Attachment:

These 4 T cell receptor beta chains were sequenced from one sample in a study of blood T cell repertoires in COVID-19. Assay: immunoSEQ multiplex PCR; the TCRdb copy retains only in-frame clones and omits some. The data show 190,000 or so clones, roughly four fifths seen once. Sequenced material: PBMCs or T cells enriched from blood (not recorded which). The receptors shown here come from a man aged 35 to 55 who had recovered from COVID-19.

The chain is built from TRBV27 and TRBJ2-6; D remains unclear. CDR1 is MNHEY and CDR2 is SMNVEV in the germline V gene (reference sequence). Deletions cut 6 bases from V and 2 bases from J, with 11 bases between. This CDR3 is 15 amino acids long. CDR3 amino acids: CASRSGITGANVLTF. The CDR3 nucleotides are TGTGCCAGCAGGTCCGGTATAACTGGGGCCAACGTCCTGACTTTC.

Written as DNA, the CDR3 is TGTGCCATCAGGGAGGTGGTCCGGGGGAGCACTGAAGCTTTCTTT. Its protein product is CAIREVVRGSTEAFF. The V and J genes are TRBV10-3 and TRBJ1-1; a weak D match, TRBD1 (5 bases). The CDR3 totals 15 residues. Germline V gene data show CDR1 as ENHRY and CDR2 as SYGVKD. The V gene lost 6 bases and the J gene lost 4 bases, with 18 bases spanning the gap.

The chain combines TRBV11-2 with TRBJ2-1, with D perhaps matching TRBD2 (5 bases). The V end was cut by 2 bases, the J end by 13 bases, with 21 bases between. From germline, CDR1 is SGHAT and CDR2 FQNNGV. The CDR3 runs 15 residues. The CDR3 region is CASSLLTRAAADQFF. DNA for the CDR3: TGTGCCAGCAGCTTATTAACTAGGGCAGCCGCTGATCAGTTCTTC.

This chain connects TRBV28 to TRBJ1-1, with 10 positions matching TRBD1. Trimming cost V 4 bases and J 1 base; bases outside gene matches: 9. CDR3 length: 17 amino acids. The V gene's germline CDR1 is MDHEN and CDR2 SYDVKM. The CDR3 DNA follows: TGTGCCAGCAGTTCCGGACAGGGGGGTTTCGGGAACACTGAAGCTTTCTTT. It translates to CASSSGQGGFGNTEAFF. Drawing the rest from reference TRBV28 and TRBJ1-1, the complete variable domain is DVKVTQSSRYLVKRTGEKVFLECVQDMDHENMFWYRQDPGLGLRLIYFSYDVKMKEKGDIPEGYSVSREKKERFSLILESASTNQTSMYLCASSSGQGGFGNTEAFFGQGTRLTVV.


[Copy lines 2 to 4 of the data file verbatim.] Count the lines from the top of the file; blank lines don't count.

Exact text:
The chain is built from TRBV27 and TRBJ2-6; D remains unclear. CDR1 is MNHEY and CDR2 is SMNVEV in the germline V gene (reference sequence). Deletions cut 6 bases from V and 2 bases from J, with 11 bases between. This CDR3 is 15 amino acids long. CDR3 amino acids: CASRSGITGANVLTF. The CDR3 nucleotides are TGTGCCAGCAGGTCCGGTATAACTGGGGCCAACGTCCTGACTTTC.

Written as DNA, the CDR3 is TGTGCCATCAGGGAGGTGGTCCGGGGGAGCACTGAAGCTTTCTTT. Its protein product is CAIREVVRGSTEAFF. The V and J genes are TRBV10-3 and TRBJ1-1; a weak D match, TRBD1 (5 bases). The CDR3 totals 15 residues. Germline V gene data show CDR1 as ENHRY and CDR2 as SYGVKD. The V gene lost 6 bases and the J gene lost 4 bases, with 18 bases spanning the gap.

The chain combines TRBV11-2 with TRBJ2-1, with D perhaps matching TRBD2 (5 bases). The V end was cut by 2 bases, the J end by 13 bases, with 21 bases between. From germline, CDR1 is SGHAT and CDR2 FQNNGV. The CDR3 runs 15 residues. The CDR3 region is CASSLLTRAAADQFF. DNA for the CDR3: TGTGCCAGCAGCTTATTAACTAGGGCAGCCGCTGATCAGTTCTTC.